Something I’m learning is that whatever I do, even once, trains myself to do that.
When I hit the snooze button the first time, I’m training myself to not get up when the alarm goes off. When I buy a large Coke and guzzle it down in the car, I’m training myself to drink junk.
Now, I’ve known for a while how important the first step can be in moving toward positive skills or completing tasks. The first step, taking that first step, is often the hardest hurdle to clear. From there, all other things equal, the process becomes easier and easier.
If I want to write, for instance, starting is the hard part. Starting enough times, though, makes it easier to start next time. That’s why it’s fairly easy for me now to write on Marshallogue, even though I was scared of it when I first began publishing online. This side of the equation – the positive (good) side – I’ve known (even if I don’t always remember it or follow through with it all the time).
The side I’m just now learning is the negative side. I’m just now learning how important it is to avoid doing the negative things even once, like hitting the snooze button or buying that Coke or whatever. In the past, I guess I’d assumed that as long as my primary habits stayed positive, the one off slips – hitting the snooze once, buying the Coke – wouldn’t matter so much. In reality, though, the one off slips train me, each time, to do those things.
Every action reinforces that action for later. Every action trains me to repeat it. So next time, it’s a little harder not to do it again.
Well, Meagan’s finally pushed me over the edge. I’m going to start my reading lists again. Hers reminded me how fun they can be.
I used to enjoy making a list of books to read and then following up with the books I’ve read. It got pretty long too. Both lists did. It helped to be able to look at the kinds of books I’d read and remember what I’d gotten from each of them. It helped to know what I would read next too, a never-ending flow of reading material.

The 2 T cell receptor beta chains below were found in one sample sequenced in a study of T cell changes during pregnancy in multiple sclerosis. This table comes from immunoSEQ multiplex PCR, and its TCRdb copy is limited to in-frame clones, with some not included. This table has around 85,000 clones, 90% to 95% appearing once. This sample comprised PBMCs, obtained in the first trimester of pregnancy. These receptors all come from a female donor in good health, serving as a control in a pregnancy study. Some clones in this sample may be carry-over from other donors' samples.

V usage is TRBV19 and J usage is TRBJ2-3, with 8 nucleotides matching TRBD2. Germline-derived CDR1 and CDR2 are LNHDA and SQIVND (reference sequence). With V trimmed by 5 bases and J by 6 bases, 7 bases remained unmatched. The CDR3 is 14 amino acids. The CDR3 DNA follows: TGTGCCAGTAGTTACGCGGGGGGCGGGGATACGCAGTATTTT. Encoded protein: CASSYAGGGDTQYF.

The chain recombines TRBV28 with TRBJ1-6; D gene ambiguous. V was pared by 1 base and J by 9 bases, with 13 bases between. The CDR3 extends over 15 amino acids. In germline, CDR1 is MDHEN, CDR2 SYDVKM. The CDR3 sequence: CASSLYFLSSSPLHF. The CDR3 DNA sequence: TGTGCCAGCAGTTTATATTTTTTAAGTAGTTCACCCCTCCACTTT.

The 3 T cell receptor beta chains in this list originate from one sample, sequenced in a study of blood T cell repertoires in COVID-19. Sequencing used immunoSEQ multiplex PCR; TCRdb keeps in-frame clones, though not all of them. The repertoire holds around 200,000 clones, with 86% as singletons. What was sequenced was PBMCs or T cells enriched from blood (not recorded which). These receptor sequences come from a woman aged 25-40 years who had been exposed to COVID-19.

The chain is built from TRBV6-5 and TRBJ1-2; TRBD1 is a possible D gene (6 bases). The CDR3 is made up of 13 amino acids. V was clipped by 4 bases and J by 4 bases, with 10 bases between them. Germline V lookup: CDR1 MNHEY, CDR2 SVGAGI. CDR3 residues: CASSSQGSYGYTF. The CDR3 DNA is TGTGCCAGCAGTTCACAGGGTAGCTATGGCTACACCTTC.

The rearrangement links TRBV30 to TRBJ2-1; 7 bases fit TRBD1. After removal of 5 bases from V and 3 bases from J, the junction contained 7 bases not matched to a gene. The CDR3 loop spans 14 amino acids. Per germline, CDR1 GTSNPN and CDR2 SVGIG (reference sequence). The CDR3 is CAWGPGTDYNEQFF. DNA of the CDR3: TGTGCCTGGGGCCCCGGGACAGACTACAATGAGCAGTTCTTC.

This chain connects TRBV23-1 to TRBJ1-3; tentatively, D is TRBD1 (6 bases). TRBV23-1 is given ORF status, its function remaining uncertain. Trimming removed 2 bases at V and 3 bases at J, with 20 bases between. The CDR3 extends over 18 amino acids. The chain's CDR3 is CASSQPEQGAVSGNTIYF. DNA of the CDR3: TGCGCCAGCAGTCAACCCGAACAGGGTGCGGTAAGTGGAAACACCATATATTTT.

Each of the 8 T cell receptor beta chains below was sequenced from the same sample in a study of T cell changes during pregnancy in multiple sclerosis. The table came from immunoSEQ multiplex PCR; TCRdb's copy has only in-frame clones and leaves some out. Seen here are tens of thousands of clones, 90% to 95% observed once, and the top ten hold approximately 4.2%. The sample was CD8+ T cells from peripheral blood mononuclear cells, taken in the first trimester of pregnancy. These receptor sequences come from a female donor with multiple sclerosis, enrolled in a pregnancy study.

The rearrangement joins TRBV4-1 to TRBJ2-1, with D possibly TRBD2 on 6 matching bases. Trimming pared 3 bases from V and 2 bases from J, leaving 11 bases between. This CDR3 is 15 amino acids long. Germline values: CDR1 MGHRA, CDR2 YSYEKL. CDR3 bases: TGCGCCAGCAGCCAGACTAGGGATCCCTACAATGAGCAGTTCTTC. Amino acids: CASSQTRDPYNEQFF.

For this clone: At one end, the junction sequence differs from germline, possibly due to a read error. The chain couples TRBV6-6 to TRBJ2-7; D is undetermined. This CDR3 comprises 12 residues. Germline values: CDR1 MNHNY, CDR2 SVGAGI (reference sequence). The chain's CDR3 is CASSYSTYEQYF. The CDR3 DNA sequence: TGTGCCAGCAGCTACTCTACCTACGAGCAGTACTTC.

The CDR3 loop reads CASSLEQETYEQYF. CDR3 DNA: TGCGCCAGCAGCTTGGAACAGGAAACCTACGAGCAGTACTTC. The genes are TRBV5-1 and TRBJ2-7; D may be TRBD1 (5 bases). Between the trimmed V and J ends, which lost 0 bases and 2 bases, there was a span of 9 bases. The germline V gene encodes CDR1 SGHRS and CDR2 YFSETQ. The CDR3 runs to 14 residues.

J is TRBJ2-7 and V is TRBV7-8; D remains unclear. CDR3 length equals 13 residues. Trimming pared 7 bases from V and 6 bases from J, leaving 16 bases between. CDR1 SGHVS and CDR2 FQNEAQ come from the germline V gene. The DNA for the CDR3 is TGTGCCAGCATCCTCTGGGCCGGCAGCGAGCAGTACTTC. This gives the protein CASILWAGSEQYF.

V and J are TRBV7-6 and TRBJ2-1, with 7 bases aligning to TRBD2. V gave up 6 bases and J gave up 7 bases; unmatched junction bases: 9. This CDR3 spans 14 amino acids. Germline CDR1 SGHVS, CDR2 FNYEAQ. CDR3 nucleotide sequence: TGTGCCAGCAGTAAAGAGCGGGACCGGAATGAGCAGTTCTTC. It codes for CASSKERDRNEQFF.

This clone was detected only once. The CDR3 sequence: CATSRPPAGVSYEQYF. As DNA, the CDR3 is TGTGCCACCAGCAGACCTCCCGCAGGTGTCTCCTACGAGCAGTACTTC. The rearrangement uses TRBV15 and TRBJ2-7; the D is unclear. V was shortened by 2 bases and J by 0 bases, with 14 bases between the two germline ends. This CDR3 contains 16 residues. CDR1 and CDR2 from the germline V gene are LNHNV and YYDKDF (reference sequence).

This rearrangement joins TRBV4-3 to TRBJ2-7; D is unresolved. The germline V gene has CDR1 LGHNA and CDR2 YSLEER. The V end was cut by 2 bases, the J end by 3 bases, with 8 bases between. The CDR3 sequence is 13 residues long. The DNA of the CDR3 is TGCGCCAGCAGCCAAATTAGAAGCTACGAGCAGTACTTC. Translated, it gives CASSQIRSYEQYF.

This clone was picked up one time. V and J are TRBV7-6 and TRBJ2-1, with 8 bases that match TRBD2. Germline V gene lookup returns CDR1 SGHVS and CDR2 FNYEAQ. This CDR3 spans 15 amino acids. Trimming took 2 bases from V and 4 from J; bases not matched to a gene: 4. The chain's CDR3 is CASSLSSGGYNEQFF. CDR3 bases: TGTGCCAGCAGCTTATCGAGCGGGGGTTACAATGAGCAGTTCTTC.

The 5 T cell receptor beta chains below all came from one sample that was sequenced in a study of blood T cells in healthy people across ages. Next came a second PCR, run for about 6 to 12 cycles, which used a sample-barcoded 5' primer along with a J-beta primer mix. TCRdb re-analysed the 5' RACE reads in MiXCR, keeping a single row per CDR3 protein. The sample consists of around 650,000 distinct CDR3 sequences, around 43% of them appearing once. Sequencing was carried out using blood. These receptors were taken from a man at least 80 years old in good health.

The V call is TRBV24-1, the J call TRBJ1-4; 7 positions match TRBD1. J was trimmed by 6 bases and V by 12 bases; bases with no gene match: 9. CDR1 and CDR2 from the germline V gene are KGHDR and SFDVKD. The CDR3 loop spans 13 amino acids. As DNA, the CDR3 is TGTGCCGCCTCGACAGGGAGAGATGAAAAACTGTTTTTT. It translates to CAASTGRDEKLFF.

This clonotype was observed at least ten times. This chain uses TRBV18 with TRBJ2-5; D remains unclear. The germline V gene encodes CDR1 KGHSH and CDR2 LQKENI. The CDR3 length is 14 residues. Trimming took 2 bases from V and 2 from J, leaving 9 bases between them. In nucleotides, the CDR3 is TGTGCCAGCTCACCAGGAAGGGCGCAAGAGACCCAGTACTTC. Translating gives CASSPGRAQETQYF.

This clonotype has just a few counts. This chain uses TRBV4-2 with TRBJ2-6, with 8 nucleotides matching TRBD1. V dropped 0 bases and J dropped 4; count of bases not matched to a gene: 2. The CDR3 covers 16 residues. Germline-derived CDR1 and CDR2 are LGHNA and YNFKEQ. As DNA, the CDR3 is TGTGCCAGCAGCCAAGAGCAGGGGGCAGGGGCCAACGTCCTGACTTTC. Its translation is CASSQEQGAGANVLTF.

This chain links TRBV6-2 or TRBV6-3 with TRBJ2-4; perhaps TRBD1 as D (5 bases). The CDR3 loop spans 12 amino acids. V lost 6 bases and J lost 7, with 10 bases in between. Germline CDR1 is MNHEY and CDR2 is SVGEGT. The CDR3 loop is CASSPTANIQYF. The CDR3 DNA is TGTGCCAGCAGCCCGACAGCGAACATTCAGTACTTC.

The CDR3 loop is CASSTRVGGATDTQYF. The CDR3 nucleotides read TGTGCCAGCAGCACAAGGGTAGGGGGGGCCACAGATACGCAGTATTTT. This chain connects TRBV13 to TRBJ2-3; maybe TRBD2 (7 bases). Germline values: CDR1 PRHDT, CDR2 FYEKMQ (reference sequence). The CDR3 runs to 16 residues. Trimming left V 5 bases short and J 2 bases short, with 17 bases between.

The problem was that I ended up reading just to get books on my “have read” list. And I was reading books I might not care about otherwise, just because I thought I was supposed to read them. I’m hoping that abandoning the reading lists for a few years has helped me read more purposely and become aware of my tendencies to read for the sake of the lists alone instead of for the stories and information.
I’ve set up a dedicated page for the reading lists. At the top, you’ll see a list of books I’d like to read or am curious about (I reserve the right to quit any book no matter how much I’m invested in it already). Underneath that list, you’ll see (coming soon) the list of books I’ve read.
I’m not going back in time to recall the books I’ve read in the past. I’m starting as of my birthday this week, May 6, 2014. The “have read” list will include all the books over, say, 50 pages or so that I’ve finished after that date.
The lists are more for my own benefit than anything else. If you’re curious about the types of books I enjoy, though, or want to see where I’ve been, the lists might be something you’ll want to check out. Happy reading!
Zach, who’s eight years old now, is a strong reader. We’re sitting at the table, and he’s reading to himself.
“Why don’t you read out loud?” I said.
He didn’t answer.
“What happens when you get to a word you don’t know?”
He finished his paragraph in his head and then answered. “Then I’ll ask you.”
He hadn’t asked me for any help yet. He’s a strong reader but not that strong.
“What happens when you get to a word you don’t know, but you don’t know that you don’t know it?”
I don’t think he processed that. He kept reading on his own.
But that’s the trouble with going it alone. He won’t know when he doesn’t know, won’t know when he mispronounces a word in his head. Isn’t that usually the trouble for any of us, not knowing when we don’t know, not knowing when we’re mispronouncing the world in our head?
Read “No one knows what they’re doing” (but watch the language) for more on this.